There are a few interesting and positive trends across Giolito’s pitch arsenal to this point. First, his fastball is up in velocity (93.2 MPH vs 92.4 in 2018) and he is getting a higher spin rate on it (2197 rotations per minute vs 2094 in 2018). This has resulted in both a higher K rate (22.7% vs 12.4% in 2018) and whiff rate (20% vs 14.1% in 2018) on the pitch.

Giolito is also seeing more vertical and horizontal movement on his pitches across the board. In particular, his curveball is dropping about an inch-and-a-half more on average (9.76 inches vs 8.31 in 2018). The increase in movement has helped Giolito achieve a career-high whiff rate of 28.4%.

The increased strikeouts are an encouraging sign, but Giolito will need to prove that he has become a better pitcher overall before fantasy players can buy into him. His walk rate is still too high (4.09 BB/9) which limits his upside. If he can get his control in order while maintaining his strikeout rate, Giolito could certainly be fantasy relevant, but I want to see more before buying into him.


Corey Kluber - Cleveland Indians

2018 K%: 26.4%, 2019 K%: 18.8%

This first faller has been one of fantasy’s most dominant pitchers for the past several seasons. Corey Kluber’s numbers after two starts are anything but elite on the surface; he has a 5.23 ERA with nine strikeouts over 10 ⅓ IP. Those strikeout numbers aren’t bad overall, but they are certainly not what fantasy owners expected when drafting him in the first or second round. Should these owners be concerned?

First, it is important to note that Kluber has only two starts this season and one was a dud. His first start lasted seven innings in which he gave up two runs with five strikeouts (typical Kluber fashion) but his second start lasted only 3 ⅓ innings and he gave up four earned runs with four strikeouts. That second start has a big effect on his stats now, but it won’t really factor in over the course of a full season. Even the best players have off days, so this is nothing to worry about.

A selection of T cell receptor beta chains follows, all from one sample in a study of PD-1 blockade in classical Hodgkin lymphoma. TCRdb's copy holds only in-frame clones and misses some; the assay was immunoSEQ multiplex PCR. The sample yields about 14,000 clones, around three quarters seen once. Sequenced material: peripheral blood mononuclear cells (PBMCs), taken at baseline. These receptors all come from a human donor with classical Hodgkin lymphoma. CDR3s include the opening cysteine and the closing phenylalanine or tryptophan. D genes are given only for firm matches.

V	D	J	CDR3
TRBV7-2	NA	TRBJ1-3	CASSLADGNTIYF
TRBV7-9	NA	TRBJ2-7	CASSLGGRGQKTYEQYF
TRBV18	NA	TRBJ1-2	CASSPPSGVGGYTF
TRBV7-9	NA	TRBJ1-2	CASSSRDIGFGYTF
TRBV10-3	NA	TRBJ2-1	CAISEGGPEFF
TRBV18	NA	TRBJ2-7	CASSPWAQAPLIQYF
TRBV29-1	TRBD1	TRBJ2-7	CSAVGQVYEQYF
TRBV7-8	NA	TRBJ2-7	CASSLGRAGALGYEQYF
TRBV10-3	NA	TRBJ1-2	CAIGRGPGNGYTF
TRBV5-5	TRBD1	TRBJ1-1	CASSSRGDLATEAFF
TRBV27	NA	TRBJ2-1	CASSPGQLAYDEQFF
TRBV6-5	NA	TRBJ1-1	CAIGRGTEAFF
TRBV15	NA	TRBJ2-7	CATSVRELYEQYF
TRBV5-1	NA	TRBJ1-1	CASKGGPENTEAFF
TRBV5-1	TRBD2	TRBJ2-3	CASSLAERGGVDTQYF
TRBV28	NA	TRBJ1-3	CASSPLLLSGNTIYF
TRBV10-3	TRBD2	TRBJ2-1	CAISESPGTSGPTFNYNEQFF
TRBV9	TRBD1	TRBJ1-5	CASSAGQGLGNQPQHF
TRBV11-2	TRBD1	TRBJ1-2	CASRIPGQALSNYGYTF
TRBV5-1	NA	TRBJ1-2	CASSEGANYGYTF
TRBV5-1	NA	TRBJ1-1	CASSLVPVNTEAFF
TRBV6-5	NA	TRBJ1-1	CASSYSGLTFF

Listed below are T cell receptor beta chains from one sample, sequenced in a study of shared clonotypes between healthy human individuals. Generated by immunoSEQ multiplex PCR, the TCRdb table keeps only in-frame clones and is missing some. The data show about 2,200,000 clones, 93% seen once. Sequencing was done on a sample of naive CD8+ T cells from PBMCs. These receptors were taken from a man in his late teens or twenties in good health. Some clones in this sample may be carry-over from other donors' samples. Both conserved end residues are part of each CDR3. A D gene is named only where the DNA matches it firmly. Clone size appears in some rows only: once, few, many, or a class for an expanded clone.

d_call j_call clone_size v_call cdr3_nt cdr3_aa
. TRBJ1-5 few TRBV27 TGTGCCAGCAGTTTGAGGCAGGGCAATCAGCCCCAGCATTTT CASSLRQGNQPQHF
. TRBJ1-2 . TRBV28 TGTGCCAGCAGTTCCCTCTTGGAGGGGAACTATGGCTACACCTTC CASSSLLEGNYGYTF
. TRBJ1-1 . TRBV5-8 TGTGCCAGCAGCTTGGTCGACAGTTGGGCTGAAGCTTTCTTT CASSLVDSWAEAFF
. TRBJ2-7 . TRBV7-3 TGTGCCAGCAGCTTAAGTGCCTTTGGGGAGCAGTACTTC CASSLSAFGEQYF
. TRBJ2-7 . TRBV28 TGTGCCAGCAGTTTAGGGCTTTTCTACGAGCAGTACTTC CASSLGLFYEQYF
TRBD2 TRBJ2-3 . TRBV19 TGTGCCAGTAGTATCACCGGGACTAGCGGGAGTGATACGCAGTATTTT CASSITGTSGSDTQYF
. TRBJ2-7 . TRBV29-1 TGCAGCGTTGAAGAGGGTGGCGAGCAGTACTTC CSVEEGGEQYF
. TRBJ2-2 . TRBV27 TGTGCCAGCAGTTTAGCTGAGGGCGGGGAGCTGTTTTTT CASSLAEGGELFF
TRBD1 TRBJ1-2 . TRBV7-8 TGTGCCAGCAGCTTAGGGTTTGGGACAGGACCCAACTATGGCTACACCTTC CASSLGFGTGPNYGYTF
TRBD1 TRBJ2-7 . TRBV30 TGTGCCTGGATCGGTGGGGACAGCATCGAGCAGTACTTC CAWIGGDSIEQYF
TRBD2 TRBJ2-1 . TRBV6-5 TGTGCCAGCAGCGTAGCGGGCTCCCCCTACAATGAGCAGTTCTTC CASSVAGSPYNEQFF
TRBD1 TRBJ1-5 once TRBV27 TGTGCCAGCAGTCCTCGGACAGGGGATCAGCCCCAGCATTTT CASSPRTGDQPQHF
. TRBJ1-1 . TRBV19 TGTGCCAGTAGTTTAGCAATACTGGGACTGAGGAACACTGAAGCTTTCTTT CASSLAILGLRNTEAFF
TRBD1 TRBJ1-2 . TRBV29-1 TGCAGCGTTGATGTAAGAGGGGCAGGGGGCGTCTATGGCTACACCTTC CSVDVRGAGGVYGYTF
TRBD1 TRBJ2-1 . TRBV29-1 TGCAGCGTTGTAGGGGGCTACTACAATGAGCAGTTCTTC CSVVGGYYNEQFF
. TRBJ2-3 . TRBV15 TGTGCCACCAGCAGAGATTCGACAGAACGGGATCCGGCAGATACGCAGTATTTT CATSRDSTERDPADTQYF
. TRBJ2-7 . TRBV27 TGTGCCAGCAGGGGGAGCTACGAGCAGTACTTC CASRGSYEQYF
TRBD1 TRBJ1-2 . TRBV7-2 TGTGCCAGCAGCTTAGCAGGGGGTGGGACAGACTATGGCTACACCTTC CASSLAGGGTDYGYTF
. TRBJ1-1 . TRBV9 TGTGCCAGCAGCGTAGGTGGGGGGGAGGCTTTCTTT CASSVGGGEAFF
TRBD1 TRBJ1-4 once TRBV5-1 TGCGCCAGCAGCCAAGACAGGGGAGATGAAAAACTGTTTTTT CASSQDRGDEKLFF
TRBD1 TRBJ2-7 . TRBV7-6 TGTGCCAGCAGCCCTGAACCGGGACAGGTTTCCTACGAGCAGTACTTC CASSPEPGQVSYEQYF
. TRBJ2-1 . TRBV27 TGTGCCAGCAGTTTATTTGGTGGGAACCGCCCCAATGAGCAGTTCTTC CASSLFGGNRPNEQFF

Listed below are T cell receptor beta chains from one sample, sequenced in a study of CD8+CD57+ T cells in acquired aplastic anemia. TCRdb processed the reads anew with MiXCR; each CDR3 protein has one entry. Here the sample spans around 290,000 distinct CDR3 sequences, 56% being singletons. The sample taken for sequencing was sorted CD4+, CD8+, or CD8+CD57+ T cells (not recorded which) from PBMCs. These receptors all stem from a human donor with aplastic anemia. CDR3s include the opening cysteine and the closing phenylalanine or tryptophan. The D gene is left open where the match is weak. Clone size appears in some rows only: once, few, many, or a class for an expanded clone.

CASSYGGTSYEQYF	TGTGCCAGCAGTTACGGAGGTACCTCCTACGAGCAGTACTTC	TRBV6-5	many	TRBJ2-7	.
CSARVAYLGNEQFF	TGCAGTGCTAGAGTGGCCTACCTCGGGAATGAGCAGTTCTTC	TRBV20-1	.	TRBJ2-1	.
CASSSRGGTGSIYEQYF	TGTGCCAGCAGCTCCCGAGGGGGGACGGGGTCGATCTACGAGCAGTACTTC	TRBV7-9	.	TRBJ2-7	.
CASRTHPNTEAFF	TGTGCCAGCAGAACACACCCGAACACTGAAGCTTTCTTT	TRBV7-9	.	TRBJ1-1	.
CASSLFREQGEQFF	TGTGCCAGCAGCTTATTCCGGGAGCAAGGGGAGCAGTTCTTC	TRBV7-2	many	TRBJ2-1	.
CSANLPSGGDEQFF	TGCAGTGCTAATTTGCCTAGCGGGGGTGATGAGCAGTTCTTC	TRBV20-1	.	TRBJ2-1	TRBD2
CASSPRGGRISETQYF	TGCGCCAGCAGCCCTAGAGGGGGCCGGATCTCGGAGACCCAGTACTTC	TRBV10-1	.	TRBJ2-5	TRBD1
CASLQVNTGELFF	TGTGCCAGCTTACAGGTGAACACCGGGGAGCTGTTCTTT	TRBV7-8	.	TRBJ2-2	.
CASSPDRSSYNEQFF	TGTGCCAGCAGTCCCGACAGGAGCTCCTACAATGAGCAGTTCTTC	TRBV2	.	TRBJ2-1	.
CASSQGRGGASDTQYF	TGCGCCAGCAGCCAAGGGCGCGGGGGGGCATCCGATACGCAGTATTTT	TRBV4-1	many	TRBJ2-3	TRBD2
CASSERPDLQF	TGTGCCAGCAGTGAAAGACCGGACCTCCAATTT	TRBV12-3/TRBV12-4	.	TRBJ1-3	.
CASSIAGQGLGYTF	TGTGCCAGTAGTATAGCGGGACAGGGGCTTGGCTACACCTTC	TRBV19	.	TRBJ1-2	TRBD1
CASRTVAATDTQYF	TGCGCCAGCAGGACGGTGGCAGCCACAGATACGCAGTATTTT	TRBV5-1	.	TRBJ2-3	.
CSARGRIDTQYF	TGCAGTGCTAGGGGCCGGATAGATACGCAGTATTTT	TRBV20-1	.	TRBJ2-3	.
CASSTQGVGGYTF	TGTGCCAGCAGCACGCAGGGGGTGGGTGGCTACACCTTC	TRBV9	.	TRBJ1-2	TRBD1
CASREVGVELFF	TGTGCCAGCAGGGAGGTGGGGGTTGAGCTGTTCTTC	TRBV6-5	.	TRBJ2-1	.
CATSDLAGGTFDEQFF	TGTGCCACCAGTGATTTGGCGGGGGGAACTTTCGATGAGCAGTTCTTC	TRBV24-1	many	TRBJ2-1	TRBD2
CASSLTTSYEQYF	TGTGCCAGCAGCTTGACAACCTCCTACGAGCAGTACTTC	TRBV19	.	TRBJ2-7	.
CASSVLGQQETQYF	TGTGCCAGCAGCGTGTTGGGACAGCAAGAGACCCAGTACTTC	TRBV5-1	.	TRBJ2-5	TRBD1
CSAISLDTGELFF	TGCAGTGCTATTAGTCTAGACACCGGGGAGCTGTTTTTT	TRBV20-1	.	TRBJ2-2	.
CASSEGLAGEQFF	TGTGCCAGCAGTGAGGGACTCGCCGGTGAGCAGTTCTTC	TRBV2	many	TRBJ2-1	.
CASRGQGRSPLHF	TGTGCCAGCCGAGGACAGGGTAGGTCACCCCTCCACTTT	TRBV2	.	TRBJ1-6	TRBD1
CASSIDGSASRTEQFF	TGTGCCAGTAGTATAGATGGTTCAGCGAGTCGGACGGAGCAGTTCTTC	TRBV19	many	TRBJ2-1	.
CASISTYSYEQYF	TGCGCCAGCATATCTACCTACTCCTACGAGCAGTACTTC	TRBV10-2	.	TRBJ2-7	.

Looking specifically at his strikeout rate, there really isn’t all that much to note. Kluber’s sinker and cutter have decreased a bit in average velocity (91.5 MPH vs 92 MPH in 2018 for sinker, 87 MPH vs 88.5 MPH in 2018 for cutter) but this is not something to be worried about this early in the season. His location on both pitches has missed in the middle of the plate more than last season, which may attribute to the lower K rate. Despite that, Kluber’s overall whiff rate is actually higher (29.1%) than it was in 2018 (27%).

In sum, Kluber will be just fine. There is no compelling evidence to suggest that he is in decline, so fantasy owners can breathe a sigh of relief and let him do his thing.


Chris Sale - Boston Red Sox

2018 K%: 38.4%, 2019 K%: 11.9%

Our second faller is in a similar boat to Kluber. He has been one of baseball’s best starters and strikeout pitchers of his generation, but Chris Sale has gotten off to a rough start in 2019, posting an inflated 8.00 ERA with just five strikeouts over nine IP spanning two starts. Unlike Kluber, however, there are some reasons to be concerned about Sale.  

These concerns all stem from his recent injuries. Sale landed on the disabled list (now injured list) twice last season for inflammation in his throwing shoulder and the effects were noticeable in his postseason performances. The biggest effect was diminished velocity in his fastball, and that looks to be carrying over into 2019. Sale’s average fastball velocity in 2018 was 95.4 MPH; his average in 2019 so far sits at 90.7 MPH. This is a significant drop and is definitely cause for worry.

This is particularly troublesome because the fastball has been Sale’s go-to strikeout pitch. 108 of his 229 strikeouts in 2018 came from the fastball. Yet in 2019, he hasn’t recorded a single strikeout with his fastball and has a 0% whiff rate on 50 thrown fastballs. The Red Sox were careful in easing Sale into action this preseason, so it is possible that he isn’t in top form velocity-wise. Further, many pitchers have been able to make adjustments and remain successful after losing their velocity. Regardless, these are not things fantasy owners want to hear about the top strikeout pitcher they drafted early. It’s too early to go into full panic mode, but owners should monitor Sale’s velocity closely over his next couple starts.     

All stats current as of Sunday, April 7.